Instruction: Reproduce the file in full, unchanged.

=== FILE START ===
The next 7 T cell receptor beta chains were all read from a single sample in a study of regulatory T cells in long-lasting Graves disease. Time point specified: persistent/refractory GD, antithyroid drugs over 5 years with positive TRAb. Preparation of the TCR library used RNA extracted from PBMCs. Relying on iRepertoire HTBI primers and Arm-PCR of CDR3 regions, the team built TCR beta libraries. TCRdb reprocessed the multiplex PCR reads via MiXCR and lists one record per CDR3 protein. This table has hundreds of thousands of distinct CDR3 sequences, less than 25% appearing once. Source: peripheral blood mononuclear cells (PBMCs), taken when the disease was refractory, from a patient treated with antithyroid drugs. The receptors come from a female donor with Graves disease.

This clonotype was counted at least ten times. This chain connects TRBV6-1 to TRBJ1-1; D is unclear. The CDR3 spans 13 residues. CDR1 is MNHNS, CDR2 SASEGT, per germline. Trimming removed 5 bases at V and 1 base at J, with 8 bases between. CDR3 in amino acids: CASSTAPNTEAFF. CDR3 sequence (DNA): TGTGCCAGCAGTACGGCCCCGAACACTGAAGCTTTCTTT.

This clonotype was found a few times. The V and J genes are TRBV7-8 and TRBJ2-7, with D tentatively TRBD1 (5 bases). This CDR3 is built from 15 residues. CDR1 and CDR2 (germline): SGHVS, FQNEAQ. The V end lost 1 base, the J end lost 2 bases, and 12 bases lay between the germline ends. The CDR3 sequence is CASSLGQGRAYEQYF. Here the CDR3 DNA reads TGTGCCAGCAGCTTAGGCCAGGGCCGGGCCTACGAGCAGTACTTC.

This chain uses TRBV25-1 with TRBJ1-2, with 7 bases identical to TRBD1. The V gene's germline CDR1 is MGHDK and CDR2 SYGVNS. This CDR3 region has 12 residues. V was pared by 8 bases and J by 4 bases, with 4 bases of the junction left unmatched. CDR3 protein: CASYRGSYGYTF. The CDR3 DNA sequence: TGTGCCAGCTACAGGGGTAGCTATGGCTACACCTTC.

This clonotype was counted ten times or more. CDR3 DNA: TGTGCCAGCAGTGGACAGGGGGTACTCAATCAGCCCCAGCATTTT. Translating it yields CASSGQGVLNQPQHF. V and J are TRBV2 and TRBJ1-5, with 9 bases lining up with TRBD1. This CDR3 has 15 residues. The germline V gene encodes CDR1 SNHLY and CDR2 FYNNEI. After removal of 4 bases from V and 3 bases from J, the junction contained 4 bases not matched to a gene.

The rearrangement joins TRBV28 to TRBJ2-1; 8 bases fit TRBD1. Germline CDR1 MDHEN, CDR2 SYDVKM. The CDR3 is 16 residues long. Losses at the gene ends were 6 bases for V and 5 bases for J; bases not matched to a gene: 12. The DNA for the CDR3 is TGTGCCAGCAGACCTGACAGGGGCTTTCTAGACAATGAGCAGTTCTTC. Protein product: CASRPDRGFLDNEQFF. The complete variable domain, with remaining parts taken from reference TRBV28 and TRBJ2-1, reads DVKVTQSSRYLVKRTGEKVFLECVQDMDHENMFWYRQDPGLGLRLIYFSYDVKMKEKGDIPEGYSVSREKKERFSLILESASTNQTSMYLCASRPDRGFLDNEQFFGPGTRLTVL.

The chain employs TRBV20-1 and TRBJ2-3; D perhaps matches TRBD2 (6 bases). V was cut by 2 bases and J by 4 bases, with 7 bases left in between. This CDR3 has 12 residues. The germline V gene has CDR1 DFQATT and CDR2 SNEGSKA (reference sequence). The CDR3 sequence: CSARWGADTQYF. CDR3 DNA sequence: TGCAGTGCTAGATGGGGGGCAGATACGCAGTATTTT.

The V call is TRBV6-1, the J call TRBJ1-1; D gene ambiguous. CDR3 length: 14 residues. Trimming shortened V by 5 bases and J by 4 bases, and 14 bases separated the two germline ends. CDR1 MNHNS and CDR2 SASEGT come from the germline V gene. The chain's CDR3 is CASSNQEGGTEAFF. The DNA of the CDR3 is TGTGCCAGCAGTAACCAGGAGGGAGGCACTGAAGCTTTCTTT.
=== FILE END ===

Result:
The next 7 T cell receptor beta chains were all read from a single sample in a study of regulatory T cells in long-lasting Graves disease. Time point specified: persistent/refractory GD, antithyroid drugs over 5 years with positive TRAb. Preparation of the TCR library used RNA extracted from PBMCs. Relying on iRepertoire HTBI primers and Arm-PCR of CDR3 regions, the team built TCR beta libraries. TCRdb reprocessed the multiplex PCR reads via MiXCR and lists one record per CDR3 protein. This table has hundreds of thousands of distinct CDR3 sequences, less than 25% appearing once. Source: peripheral blood mononuclear cells (PBMCs), taken when the disease was refractory, from a patient treated with antithyroid drugs. The receptors come from a female donor with Graves disease.

This clonotype was counted at least ten times. This chain connects TRBV6-1 to TRBJ1-1; D is unclear. The CDR3 spans 13 residues. CDR1 is MNHNS, CDR2 SASEGT, per germline. Trimming removed 5 bases at V and 1 base at J, with 8 bases between. CDR3 in amino acids: CASSTAPNTEAFF. CDR3 sequence (DNA): TGTGCCAGCAGTACGGCCCCGAACACTGAAGCTTTCTTT.

This clonotype was found a few times. The V and J genes are TRBV7-8 and TRBJ2-7, with D tentatively TRBD1 (5 bases). This CDR3 is built from 15 residues. CDR1 and CDR2 (germline): SGHVS, FQNEAQ. The V end lost 1 base, the J end lost 2 bases, and 12 bases lay between the germline ends. The CDR3 sequence is CASSLGQGRAYEQYF. Here the CDR3 DNA reads TGTGCCAGCAGCTTAGGCCAGGGCCGGGCCTACGAGCAGTACTTC.

This chain uses TRBV25-1 with TRBJ1-2, with 7 bases identical to TRBD1. The V gene's germline CDR1 is MGHDK and CDR2 SYGVNS. This CDR3 region has 12 residues. V was pared by 8 bases and J by 4 bases, with 4 bases of the junction left unmatched. CDR3 protein: CASYRGSYGYTF. The CDR3 DNA sequence: TGTGCCAGCTACAGGGGTAGCTATGGCTACACCTTC.

This clonotype was counted ten times or more. CDR3 DNA: TGTGCCAGCAGTGGACAGGGGGTACTCAATCAGCCCCAGCATTTT. Translating it yields CASSGQGVLNQPQHF. V and J are TRBV2 and TRBJ1-5, with 9 bases lining up with TRBD1. This CDR3 has 15 residues. The germline V gene encodes CDR1 SNHLY and CDR2 FYNNEI. After removal of 4 bases from V and 3 bases from J, the junction contained 4 bases not matched to a gene.

The rearrangement joins TRBV28 to TRBJ2-1; 8 bases fit TRBD1. Germline CDR1 MDHEN, CDR2 SYDVKM. The CDR3 is 16 residues long. Losses at the gene ends were 6 bases for V and 5 bases for J; bases not matched to a gene: 12. The DNA for the CDR3 is TGTGCCAGCAGACCTGACAGGGGCTTTCTAGACAATGAGCAGTTCTTC. Protein product: CASRPDRGFLDNEQFF. The complete variable domain, with remaining parts taken from reference TRBV28 and TRBJ2-1, reads DVKVTQSSRYLVKRTGEKVFLECVQDMDHENMFWYRQDPGLGLRLIYFSYDVKMKEKGDIPEGYSVSREKKERFSLILESASTNQTSMYLCASRPDRGFLDNEQFFGPGTRLTVL.

The chain employs TRBV20-1 and TRBJ2-3; D perhaps matches TRBD2 (6 bases). V was cut by 2 bases and J by 4 bases, with 7 bases left in between. This CDR3 has 12 residues. The germline V gene has CDR1 DFQATT and CDR2 SNEGSKA (reference sequence). The CDR3 sequence: CSARWGADTQYF. CDR3 DNA sequence: TGCAGTGCTAGATGGGGGGCAGATACGCAGTATTTT.

The V call is TRBV6-1, the J call TRBJ1-1; D gene ambiguous. CDR3 length: 14 residues. Trimming shortened V by 5 bases and J by 4 bases, and 14 bases separated the two germline ends. CDR1 MNHNS and CDR2 SASEGT come from the germline V gene. The chain's CDR3 is CASSNQEGGTEAFF. The DNA of the CDR3 is TGTGCCAGCAGTAACCAGGAGGGAGGCACTGAAGCTTTCTTT.